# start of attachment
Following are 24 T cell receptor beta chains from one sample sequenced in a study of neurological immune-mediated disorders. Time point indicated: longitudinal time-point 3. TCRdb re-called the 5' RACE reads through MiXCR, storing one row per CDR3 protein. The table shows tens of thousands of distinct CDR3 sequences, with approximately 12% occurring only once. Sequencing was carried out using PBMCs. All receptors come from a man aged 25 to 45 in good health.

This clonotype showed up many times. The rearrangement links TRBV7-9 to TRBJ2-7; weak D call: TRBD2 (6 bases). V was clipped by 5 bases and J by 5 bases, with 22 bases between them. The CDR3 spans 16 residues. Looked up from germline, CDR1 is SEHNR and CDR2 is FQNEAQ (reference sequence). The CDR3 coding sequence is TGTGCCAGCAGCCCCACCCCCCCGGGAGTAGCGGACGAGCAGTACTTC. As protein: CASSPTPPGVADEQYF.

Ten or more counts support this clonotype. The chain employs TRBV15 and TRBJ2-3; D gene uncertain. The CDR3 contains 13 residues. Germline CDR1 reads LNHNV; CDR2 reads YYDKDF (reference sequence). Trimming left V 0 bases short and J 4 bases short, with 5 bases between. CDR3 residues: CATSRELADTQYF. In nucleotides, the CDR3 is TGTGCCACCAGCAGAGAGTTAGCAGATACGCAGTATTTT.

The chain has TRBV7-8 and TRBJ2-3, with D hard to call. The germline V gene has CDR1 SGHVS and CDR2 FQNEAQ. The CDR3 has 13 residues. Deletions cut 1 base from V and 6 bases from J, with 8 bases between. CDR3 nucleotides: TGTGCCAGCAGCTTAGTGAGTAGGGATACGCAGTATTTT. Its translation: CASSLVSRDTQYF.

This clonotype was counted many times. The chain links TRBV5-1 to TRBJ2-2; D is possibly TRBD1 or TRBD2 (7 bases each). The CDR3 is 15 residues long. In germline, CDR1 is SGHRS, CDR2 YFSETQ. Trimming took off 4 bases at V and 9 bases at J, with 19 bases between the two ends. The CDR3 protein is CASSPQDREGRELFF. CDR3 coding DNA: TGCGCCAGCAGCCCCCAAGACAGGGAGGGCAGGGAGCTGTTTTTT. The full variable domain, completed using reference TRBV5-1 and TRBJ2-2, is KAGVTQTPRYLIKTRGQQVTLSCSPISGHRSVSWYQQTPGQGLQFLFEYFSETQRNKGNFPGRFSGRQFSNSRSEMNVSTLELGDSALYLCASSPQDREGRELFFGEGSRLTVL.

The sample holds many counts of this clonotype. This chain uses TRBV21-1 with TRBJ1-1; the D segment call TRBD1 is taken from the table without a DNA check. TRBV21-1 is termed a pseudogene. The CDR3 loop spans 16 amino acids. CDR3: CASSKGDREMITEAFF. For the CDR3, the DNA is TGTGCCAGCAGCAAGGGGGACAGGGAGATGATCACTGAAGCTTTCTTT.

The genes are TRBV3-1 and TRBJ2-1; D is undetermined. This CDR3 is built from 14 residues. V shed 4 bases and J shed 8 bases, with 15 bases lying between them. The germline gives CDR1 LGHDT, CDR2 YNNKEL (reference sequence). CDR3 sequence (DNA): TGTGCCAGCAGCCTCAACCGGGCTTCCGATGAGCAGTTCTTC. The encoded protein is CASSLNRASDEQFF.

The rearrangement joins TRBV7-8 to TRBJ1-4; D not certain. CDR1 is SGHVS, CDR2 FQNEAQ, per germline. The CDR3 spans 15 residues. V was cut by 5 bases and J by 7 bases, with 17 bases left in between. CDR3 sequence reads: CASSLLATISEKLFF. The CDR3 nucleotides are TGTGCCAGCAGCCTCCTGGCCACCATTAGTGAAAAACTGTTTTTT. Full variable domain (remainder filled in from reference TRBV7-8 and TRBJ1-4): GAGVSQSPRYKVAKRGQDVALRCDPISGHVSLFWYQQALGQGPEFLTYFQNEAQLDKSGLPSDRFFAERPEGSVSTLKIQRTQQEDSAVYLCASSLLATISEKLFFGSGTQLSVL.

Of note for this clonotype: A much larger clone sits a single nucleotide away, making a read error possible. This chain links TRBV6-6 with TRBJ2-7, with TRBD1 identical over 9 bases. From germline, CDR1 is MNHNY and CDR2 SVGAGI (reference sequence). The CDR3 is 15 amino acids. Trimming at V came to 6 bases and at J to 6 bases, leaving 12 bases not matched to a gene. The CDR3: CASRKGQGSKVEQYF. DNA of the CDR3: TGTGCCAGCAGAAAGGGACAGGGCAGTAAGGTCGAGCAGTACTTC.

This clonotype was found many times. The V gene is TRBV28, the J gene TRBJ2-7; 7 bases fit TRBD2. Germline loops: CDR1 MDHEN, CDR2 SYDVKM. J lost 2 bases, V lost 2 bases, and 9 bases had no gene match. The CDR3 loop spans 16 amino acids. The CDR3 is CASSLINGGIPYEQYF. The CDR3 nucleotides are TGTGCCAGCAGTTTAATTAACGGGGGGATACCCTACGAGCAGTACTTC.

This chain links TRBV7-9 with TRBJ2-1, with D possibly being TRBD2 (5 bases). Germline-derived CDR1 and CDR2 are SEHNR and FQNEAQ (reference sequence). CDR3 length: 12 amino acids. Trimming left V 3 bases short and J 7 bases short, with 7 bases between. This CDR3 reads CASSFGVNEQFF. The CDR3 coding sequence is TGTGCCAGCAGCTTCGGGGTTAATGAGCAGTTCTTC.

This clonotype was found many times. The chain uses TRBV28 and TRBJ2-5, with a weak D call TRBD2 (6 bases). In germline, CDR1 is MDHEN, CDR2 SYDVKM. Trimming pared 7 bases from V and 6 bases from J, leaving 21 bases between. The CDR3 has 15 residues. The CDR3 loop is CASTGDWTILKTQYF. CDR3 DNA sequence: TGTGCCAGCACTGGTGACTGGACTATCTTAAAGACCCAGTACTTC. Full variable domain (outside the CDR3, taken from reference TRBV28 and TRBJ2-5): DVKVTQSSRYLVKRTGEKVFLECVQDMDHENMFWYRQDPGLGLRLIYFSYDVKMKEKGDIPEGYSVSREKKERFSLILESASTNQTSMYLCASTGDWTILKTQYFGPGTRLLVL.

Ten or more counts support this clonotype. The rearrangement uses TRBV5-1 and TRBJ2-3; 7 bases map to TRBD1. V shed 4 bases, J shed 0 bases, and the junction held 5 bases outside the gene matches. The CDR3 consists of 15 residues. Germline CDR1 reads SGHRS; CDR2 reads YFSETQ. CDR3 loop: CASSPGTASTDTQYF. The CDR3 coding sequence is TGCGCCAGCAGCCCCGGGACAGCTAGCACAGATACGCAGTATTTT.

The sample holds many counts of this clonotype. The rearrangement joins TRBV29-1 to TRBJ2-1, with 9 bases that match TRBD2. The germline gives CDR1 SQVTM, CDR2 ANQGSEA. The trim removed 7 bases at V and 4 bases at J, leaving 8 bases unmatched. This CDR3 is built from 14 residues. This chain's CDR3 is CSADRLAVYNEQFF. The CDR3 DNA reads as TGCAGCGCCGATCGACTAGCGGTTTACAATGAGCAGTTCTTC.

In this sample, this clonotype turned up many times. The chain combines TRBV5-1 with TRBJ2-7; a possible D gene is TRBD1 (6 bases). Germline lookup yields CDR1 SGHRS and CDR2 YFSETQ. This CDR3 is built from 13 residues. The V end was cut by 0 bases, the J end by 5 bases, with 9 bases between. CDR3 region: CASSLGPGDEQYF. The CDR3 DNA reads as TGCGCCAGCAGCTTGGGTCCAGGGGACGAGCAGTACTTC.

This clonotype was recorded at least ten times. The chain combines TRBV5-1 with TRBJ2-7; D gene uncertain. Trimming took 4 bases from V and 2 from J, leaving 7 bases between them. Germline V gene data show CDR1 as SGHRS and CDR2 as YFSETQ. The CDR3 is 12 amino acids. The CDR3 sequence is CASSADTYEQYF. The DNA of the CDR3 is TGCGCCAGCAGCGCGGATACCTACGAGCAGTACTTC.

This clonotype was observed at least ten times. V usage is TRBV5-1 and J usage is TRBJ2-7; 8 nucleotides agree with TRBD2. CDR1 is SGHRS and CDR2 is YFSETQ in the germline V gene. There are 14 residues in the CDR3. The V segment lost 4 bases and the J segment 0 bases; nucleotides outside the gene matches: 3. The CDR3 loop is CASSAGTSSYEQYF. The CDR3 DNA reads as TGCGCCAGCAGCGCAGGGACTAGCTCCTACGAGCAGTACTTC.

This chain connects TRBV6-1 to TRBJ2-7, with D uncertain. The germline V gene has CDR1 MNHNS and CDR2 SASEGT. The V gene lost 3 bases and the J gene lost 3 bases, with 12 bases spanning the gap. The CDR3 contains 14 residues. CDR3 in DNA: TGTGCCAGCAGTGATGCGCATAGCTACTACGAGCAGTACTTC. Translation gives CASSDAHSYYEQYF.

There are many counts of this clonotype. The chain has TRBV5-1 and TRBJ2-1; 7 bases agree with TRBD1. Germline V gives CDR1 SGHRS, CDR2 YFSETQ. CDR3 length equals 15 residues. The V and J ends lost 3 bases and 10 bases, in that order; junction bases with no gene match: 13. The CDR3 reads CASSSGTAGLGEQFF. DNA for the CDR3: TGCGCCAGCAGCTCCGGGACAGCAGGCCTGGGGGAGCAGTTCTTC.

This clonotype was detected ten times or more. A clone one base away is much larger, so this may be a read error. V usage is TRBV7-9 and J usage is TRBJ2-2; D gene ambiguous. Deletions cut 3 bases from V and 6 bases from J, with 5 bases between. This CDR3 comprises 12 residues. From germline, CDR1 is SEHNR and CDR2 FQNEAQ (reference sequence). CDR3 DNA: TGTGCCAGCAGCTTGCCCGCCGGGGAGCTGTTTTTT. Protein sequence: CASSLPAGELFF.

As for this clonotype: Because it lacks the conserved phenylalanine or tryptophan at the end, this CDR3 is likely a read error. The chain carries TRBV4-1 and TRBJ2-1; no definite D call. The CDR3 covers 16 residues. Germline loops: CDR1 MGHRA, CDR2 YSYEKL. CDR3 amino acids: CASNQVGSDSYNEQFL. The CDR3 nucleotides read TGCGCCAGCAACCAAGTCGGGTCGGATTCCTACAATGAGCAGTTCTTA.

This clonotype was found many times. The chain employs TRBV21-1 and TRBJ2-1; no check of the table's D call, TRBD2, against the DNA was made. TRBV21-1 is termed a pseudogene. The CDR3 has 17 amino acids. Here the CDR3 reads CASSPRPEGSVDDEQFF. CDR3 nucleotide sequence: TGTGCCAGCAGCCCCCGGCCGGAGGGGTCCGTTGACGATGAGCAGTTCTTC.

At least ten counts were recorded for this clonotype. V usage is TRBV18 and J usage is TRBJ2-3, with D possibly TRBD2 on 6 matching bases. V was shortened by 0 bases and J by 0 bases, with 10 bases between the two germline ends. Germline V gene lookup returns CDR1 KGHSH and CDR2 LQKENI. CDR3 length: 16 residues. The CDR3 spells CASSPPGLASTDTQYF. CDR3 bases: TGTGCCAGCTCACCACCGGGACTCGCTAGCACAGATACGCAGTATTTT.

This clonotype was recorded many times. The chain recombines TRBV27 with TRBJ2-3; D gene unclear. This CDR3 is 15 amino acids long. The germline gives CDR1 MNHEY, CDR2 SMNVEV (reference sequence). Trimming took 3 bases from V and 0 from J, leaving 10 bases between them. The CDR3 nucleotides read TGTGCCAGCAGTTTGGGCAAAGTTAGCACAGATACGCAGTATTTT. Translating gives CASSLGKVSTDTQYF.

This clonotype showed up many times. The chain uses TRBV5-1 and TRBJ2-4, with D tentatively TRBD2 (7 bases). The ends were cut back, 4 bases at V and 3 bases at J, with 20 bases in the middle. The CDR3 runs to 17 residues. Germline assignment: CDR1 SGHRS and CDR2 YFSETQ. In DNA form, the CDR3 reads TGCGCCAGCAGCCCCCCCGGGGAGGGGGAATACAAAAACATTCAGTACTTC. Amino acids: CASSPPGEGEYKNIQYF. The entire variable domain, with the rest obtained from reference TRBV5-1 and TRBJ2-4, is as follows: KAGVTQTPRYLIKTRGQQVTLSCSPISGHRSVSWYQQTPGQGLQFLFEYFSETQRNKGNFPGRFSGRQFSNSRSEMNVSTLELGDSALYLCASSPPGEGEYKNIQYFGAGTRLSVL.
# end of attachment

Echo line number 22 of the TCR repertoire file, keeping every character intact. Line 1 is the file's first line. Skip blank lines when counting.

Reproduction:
This clonotype was found many times. The chain employs TRBV21-1 and TRBJ2-1; no check of the table's D call, TRBD2, against the DNA was made. TRBV21-1 is termed a pseudogene. The CDR3 has 17 amino acids. Here the CDR3 reads CASSPRPEGSVDDEQFF. CDR3 nucleotide sequence: TGTGCCAGCAGCCCCCGGCCGGAGGGGTCCGTTGACGATGAGCAGTTCTTC.